See “reverse T3 dominance” on the THYROID page of this website.
The effects of functional hypothyroidism are the same as those of true hypothyroidism: see “the symptoms, signs, diagnosis and treatment of hypothyroidism” on the THYROID page.
Twisted thyroid 3 is produced when the brain perceives high stress: see “the thyroid, T3 and reverse T3 dominance”.
FH is easily treated with Triiodothyronine (thyroid hormone #3, or “T3”): see “treating Functional Hypothyroidism”.
Over-treating functional hypothyroidism can produce hyperthyroidism (too much thyroid 3 hormone): this is easily diagnosed by testing 2 weeks after starting the prescription and resolves as soon as the dose of T3 is reduced:
see “treating functional hypothyroidism”.
Stress-induced functional hypothyroidism (“FH”), which may be superimposed on true hypothyroidism, is endemic in our population and is a factor in all severe illness, either as a partial cause of the illness or as a result of it.
My history is a good example – it is easily explained on the basis of stress-induced FH, which began in 1979 but was not diagnosed until 2015.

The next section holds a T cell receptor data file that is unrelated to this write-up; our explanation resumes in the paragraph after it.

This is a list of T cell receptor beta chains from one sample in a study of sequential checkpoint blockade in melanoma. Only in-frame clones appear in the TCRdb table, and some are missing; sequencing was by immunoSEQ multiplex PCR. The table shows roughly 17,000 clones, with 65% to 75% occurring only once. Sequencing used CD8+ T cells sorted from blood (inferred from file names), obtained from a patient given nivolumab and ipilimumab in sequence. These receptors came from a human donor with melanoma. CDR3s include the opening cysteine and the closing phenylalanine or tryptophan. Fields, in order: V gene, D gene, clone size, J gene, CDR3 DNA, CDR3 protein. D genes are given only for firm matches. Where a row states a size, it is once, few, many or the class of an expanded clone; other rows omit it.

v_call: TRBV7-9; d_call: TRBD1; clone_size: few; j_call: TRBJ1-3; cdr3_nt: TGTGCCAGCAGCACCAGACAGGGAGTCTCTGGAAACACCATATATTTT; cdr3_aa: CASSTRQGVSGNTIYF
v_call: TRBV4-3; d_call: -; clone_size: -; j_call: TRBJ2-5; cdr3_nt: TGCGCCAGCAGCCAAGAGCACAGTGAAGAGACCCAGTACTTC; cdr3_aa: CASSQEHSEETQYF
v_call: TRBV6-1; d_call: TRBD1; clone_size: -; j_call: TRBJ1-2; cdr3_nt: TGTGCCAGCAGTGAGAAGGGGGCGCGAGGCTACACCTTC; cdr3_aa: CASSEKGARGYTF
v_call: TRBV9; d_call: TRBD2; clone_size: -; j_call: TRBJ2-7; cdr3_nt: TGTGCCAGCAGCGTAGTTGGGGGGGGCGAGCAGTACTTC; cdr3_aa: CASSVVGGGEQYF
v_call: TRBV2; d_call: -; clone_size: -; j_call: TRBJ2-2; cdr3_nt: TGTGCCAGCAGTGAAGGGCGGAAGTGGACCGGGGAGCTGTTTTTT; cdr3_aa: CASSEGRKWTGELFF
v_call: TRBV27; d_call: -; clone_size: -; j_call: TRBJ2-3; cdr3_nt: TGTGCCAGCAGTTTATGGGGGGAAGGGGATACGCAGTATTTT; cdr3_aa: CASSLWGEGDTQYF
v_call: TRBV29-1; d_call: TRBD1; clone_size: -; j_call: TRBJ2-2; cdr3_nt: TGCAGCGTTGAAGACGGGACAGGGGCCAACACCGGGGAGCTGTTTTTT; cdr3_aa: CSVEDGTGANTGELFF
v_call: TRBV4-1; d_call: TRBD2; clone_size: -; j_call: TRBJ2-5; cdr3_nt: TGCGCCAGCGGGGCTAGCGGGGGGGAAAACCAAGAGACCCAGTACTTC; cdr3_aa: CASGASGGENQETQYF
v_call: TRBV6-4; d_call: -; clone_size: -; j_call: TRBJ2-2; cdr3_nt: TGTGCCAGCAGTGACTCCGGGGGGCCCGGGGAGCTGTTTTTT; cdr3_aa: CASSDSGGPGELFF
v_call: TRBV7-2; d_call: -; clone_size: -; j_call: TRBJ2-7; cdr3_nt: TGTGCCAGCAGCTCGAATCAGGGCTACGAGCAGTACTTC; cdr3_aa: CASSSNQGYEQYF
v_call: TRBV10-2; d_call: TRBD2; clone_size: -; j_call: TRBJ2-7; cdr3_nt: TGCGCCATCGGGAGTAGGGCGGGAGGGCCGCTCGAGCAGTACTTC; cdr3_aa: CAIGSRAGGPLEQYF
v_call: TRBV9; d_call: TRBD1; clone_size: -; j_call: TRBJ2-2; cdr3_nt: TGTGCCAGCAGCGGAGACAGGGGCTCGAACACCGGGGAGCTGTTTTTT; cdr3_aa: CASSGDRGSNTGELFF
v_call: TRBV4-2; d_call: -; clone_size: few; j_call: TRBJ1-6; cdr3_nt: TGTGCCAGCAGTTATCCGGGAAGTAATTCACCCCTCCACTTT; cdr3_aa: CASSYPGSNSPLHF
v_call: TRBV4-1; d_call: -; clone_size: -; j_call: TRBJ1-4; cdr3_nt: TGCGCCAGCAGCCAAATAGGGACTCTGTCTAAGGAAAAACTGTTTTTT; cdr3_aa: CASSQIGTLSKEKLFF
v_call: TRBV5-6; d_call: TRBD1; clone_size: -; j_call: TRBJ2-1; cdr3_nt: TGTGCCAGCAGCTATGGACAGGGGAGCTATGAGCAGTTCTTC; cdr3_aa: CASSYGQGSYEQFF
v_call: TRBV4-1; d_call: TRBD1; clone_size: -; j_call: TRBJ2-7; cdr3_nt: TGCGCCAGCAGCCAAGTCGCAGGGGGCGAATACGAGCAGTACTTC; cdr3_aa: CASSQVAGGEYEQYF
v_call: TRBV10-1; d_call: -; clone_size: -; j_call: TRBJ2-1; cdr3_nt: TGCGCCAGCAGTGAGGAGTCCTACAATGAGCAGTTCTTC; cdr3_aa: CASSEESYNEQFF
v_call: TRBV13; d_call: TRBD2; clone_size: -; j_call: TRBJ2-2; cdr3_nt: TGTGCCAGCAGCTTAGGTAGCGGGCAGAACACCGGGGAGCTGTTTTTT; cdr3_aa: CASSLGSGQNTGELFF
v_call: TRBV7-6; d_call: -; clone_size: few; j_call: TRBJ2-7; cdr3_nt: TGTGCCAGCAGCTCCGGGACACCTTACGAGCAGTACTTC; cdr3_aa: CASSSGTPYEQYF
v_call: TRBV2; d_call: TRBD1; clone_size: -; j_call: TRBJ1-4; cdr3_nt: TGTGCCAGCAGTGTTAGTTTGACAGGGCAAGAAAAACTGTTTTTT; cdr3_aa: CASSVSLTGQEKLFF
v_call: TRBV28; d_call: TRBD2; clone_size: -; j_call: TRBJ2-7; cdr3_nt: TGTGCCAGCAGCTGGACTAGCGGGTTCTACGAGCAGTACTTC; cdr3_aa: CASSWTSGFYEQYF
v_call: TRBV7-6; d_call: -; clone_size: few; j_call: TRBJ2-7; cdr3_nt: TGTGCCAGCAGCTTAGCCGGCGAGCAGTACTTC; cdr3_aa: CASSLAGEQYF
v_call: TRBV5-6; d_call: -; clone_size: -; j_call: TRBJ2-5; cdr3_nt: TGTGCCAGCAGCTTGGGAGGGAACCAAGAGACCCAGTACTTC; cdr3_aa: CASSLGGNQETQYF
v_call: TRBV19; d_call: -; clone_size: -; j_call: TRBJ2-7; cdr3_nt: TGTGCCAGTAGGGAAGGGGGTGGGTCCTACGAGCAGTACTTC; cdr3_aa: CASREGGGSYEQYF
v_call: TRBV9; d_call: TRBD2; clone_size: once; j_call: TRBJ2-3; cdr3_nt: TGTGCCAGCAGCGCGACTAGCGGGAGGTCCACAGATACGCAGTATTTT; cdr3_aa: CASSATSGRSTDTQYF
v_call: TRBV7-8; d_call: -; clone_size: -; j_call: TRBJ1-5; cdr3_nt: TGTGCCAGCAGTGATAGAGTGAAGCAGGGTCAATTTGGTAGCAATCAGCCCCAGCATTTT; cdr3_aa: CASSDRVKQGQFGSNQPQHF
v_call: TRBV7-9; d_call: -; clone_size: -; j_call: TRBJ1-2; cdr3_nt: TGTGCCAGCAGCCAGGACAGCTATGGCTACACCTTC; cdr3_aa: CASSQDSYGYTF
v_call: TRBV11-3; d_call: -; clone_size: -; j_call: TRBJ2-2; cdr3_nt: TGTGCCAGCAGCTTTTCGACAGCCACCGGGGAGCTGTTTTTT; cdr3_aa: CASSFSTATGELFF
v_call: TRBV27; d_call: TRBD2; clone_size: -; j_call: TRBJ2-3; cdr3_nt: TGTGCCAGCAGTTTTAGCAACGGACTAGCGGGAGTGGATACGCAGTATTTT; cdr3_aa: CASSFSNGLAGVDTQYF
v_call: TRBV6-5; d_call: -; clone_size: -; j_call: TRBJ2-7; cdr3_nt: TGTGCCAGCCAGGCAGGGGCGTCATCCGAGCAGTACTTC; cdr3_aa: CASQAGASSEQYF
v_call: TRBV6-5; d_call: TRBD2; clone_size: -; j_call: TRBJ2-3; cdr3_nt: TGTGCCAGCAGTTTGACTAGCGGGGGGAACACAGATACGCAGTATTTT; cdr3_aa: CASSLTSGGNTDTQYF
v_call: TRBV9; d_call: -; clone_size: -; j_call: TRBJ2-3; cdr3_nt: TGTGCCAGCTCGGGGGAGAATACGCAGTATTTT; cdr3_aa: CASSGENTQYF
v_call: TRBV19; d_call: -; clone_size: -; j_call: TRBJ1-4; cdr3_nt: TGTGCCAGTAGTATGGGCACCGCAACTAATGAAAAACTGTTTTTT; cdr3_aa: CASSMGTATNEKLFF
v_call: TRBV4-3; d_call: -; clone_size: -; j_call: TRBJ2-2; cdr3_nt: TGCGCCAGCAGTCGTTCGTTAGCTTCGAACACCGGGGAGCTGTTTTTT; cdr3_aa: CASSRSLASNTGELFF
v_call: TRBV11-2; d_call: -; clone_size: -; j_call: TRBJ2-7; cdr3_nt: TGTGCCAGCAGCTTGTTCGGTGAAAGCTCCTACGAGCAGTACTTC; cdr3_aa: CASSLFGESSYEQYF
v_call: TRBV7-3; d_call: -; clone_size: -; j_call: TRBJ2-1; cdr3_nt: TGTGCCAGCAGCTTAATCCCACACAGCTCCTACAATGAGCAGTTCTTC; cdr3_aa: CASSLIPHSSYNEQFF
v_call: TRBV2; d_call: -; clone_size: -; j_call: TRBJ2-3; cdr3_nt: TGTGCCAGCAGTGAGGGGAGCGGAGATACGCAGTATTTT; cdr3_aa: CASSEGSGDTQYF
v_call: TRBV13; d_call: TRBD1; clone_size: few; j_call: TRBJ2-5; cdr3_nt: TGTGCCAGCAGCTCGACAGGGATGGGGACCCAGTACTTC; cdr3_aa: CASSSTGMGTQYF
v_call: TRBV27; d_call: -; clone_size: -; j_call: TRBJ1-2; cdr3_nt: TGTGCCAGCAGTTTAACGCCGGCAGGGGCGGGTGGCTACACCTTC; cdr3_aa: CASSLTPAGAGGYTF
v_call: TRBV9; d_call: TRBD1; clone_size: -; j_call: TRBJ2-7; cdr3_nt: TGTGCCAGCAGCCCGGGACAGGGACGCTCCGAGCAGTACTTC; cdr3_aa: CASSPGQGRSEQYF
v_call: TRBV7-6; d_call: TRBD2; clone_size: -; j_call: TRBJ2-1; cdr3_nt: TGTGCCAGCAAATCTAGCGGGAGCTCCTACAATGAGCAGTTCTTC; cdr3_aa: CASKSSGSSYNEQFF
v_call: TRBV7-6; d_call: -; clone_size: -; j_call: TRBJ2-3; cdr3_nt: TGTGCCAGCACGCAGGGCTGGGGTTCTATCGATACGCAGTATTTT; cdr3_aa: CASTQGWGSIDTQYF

Since my bowel problem began because of functional hypothyroidism, early diagnosis of FH, with appropriate therapy, might have prevented the entire scenario.
Early (3rd or 4th decade) assessment of hormonal balance, with appropriate supplementation, might have prevented the development of FH by reducing the level of “perceived” stress**.
Routine surveillance for steroidopenia***** and functional hypothyroidism should begin as early as possible, ideally at age 15, with a view to correction of hormonal imbalances and therapy for functional hypothyroidism ASAP.
PROPOSAL FOR ASSESSMENT OF AND SUPPORT FOR FIBROMYALGIA, SPECIFICALLY
Once the fibromyalgia diagnosis has been made, or even suggested, lab, Ultrasound and CAT/MRI investigation should look for inflammations: possible causes of elevated CRP and other cytokines. The list should include a blood count with ESR, urine examination with culture for germs, kidney and liver function tests, cholesterol and HS CRP, stool tests for blood, worms and infections, vitamins B12, B6, B9 and D, hormone check (DHEA, free testosterone, oestradiol, oestrone, progesterone), thyroid (TSH, T4, T3, rT3 and thyroid antibodies) and homocysteine. Men over 40 should do a PSA test and if available, the new blood test for Alzheimer’s should be requested. Correction of problems demonstrated by this testing, plus hormonal balancing, should be instituted in addition to fibromyalgia treatments.